News / USA

Students Design Futuristic Hi-Tech Clothes

Student Matthew Reading designed a wedding gown with lights and moving parts.
Student Matthew Reading designed a wedding gown with lights and moving parts.
June Soh

The garments we’ll wear in the future will be different than our clothes today. Not just different colors, styles or fabrics. Future fashion will be smart. Our clothes may be able to reduce our stress levels or change color based on our mood.

Several examples of advanced textile technology were showcased by students at MICA - the Maryland Institute College of Arts - recently.

“I think a lot of bridal gowns are just really redundant and I think they need to be more exciting than they already are. They have just become so traditional,” says Matthew Reading, a student in the Wash and Wear Electronics course at Maryland Institute College of Arts or MICA.

Reading sewed washable microcontrollers, called Lilypad Arduinos, onto the bridal gown he designed.

“The red thing, you can use it to program light and motors and different sensors that react to motion and light and temperature. The blue things, those are servo motors.They are tiny motors that can be programmed with a Lilypad and they move back and forth or around. And you can do different kind of kinetic applications with it.”

Reading’s classmate Veronika Olsen focused on more functional applications.  She designed a jacket that she says monitors the wearer’s stress level.  A skin response sensor attached to the sleeve measures the conductivity of the sweat glands.

Tabor Barranti uses a microprocessor to to help her garment change colors.
Tabor Barranti uses a microprocessor to to help her garment change colors.

“I have programmed it in its microprocessor that when your body reaches a certain level of stress, it turns on an audio player that plays then through the headphones," says Olsen. "And it plays binaural beats, which are used to calm you down.”

Artist Annet Couwenberg is a professor in MICA’s fiber department. She developed the Smart Textiles Research Lab two years ago to combine traditional craftsmanship with 21st century technology.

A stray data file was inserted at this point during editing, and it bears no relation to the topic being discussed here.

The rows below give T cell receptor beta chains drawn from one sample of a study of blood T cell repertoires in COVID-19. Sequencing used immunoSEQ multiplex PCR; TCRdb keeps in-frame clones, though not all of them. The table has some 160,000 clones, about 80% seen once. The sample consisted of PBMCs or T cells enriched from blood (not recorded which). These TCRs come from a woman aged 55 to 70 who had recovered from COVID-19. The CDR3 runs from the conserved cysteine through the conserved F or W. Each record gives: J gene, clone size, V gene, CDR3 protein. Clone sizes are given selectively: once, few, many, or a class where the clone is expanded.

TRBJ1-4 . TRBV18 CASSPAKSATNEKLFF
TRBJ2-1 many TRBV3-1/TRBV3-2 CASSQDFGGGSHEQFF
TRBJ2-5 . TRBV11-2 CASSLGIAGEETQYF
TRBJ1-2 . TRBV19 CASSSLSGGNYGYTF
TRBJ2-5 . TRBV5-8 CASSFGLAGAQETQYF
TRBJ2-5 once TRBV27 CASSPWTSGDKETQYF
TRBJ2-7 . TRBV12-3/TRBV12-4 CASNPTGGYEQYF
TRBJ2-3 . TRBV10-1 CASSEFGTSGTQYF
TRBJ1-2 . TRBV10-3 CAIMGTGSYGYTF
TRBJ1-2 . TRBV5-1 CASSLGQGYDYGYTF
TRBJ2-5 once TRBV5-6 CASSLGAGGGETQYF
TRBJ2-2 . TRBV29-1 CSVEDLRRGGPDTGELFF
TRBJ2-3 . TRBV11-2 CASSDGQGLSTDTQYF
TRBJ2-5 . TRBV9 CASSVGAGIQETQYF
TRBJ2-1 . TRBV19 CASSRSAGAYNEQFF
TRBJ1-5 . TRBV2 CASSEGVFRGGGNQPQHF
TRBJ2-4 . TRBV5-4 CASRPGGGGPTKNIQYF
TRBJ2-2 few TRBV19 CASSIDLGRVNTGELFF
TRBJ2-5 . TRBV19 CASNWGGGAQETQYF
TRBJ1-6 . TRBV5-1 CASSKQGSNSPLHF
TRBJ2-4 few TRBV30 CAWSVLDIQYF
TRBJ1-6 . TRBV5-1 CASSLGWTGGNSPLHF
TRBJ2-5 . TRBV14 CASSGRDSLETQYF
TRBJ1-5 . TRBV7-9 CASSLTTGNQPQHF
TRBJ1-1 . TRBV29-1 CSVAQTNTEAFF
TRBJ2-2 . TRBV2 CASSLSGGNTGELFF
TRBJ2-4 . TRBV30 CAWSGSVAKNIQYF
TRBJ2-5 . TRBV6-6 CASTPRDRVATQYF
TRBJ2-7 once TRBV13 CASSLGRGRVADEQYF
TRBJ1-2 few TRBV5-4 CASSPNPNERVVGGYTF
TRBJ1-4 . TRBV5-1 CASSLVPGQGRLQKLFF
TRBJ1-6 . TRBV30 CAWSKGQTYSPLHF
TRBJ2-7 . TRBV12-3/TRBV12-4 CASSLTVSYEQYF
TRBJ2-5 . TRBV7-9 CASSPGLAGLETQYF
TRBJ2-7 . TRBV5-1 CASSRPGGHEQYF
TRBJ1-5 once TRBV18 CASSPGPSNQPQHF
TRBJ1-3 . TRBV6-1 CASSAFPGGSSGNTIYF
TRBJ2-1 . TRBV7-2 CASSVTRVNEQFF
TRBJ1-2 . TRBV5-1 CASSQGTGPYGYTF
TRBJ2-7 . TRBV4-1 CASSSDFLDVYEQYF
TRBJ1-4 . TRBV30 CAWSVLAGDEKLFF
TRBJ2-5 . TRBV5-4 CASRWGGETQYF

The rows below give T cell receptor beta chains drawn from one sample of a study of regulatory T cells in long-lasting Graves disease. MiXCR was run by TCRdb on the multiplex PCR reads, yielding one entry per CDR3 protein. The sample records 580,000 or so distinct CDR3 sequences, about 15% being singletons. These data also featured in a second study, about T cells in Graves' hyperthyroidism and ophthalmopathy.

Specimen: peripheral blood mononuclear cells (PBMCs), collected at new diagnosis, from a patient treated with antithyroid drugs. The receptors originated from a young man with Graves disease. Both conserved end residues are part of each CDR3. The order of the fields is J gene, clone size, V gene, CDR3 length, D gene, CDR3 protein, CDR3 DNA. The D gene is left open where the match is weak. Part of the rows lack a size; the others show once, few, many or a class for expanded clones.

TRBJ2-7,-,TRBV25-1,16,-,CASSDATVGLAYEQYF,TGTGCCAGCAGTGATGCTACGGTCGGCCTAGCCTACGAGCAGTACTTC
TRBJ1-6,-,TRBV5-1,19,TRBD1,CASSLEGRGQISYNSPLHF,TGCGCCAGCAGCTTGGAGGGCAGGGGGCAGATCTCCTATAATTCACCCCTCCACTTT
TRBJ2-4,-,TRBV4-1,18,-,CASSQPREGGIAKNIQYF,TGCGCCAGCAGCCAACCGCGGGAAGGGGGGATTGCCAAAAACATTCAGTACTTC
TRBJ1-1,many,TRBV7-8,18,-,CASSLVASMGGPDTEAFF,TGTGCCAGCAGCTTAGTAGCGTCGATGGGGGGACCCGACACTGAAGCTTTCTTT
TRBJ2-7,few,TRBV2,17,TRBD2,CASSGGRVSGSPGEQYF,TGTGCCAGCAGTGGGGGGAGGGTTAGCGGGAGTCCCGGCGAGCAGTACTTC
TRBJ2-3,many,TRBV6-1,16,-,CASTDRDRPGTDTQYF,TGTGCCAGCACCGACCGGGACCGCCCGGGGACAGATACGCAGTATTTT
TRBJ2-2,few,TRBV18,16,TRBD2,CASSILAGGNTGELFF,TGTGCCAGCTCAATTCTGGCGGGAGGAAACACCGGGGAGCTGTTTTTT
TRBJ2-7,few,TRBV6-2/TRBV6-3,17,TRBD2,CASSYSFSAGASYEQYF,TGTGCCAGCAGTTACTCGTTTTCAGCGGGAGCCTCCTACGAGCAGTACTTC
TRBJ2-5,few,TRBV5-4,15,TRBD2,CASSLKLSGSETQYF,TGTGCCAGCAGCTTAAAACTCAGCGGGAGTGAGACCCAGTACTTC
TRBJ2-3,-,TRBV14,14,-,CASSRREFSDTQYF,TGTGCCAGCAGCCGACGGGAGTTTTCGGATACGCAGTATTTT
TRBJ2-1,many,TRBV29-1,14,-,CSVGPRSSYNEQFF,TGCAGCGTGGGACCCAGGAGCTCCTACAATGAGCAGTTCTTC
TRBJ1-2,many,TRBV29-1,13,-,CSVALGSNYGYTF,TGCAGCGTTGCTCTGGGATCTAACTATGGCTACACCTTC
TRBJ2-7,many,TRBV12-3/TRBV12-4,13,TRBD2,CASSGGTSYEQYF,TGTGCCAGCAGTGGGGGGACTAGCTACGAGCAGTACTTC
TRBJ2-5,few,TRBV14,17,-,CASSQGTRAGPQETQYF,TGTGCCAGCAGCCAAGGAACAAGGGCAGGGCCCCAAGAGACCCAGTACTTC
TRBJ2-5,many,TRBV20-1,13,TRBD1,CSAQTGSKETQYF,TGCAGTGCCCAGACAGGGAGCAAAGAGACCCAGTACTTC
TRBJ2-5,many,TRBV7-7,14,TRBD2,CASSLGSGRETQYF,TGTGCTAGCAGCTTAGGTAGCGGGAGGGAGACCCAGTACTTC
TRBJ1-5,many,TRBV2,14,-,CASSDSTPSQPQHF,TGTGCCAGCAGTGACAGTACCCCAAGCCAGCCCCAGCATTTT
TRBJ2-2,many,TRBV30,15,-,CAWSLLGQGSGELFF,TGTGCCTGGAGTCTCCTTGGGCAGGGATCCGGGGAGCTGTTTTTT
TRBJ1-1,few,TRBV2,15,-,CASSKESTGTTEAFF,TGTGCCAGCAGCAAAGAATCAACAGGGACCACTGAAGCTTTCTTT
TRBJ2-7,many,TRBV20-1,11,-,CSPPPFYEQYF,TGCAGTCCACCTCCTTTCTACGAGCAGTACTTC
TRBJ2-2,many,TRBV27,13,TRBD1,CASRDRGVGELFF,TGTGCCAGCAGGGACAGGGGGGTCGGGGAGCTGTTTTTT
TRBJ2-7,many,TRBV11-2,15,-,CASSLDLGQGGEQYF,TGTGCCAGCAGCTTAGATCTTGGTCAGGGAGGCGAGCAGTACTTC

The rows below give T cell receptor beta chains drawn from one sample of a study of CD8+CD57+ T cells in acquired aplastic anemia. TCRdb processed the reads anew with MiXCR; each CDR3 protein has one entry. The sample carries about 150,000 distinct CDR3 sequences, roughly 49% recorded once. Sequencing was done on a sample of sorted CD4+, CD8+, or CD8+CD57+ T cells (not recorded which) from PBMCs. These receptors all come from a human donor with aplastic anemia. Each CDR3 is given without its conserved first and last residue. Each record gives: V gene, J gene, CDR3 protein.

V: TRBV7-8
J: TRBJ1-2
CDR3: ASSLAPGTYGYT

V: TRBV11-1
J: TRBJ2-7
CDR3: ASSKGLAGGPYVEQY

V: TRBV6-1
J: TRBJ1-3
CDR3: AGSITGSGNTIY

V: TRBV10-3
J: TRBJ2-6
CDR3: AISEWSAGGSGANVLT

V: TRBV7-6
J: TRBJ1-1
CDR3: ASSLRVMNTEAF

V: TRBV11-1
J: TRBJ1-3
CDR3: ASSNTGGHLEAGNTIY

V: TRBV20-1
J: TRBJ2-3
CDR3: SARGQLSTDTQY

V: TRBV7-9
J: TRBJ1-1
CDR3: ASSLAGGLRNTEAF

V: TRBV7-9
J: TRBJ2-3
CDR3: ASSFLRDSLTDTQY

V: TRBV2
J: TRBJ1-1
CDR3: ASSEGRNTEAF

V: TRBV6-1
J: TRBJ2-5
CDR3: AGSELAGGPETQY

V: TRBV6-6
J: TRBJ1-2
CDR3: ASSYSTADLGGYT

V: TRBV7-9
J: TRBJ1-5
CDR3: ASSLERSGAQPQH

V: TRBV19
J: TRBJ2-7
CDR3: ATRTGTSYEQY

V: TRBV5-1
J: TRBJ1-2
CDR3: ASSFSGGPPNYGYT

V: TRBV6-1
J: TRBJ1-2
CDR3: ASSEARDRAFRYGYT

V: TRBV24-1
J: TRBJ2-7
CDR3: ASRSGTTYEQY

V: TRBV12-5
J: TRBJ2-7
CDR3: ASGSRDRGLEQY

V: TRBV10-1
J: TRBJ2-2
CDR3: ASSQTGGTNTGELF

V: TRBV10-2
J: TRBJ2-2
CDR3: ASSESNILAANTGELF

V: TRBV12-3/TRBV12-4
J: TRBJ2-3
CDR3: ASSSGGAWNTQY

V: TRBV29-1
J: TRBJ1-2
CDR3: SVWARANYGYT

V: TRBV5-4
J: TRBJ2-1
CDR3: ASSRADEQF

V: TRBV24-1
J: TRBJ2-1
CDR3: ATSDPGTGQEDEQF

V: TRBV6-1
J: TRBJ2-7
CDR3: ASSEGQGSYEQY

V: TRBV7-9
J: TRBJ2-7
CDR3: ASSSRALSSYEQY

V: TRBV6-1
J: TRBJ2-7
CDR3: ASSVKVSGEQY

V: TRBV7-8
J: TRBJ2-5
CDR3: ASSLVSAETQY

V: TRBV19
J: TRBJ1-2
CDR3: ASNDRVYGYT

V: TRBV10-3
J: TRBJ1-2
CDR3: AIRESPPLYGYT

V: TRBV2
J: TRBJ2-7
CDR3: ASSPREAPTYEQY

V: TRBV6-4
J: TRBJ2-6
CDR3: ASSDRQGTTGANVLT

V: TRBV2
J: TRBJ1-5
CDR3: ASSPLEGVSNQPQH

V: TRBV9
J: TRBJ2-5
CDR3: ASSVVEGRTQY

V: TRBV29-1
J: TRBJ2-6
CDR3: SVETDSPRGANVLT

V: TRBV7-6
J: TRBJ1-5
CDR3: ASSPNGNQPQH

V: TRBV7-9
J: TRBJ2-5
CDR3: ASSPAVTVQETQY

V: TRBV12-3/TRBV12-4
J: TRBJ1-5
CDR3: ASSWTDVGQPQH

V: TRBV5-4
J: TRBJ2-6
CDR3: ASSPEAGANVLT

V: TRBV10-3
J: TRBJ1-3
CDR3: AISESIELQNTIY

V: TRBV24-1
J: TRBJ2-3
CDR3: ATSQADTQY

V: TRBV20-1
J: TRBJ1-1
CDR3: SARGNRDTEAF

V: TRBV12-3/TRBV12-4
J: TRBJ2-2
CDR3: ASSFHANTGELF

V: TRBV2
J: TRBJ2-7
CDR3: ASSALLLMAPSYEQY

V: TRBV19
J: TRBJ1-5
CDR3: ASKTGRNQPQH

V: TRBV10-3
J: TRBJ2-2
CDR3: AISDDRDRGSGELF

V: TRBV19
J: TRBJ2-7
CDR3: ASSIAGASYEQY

“I think it is the future. We all know that technology and gadgets are getting smaller, that become more flexible, that they are really now being integrated into the tech cells," says Couwenberg. "And that will have a tremendous influence on how we are going to see, where art and technology and fashion are going to meet.”

Tabor Barranti’s idea of future innovative fashion incorporates fabric that can change color. “It really is dynamic so if you decide, 'Oh hey, I want to wear a red dress today,' you can change it from a green dress to a red dress just based on the programming with the microprocessor.”  

Sasha de Koninck is exploring fibers and sound.  She wants to use fabric that can conduct electricity to create a 'performance garment' that makes music. "You play the conductive thread with the spoon and the pressure that you place on the fabric with the spoon changes these numbers which controls the volume."  

Nolla Yuan made an LED studded leather jacket.  It's more of a fun garment, she says, that she could wear to a party.

Everything showcased by the students is a prototype. But their professor, Annet Couwenberg, says smart textiles have a wide range of practical applications and the potential to revolutionize the fashion industry.

You May Like

UN Ambassador Power Highlights Plight of Women Prisoners

She launches the 'Free the 20' campaign, aimed at profiling women being deprived of their freedom around the world More

Satellite Launch Sparks Spectacular Light Show

A slight delay in a satellite launch lit up the Florida sky early this morning More

Fleeing IS Killings in Syria, Family Reaches Bavaria

Exhausted, scared and under-nourished, Khalil and Maha's tale mirrors those of thousands of refugees from war-torn countries who have left their homes in the hopes of finding a better life More

This forum has been closed.
Comments
     
There are no comments in this forum. Be first and add one

Featured Videos

Your JavaScript is turned off or you have an old version of Adobe's Flash Player. Get the latest Flash player.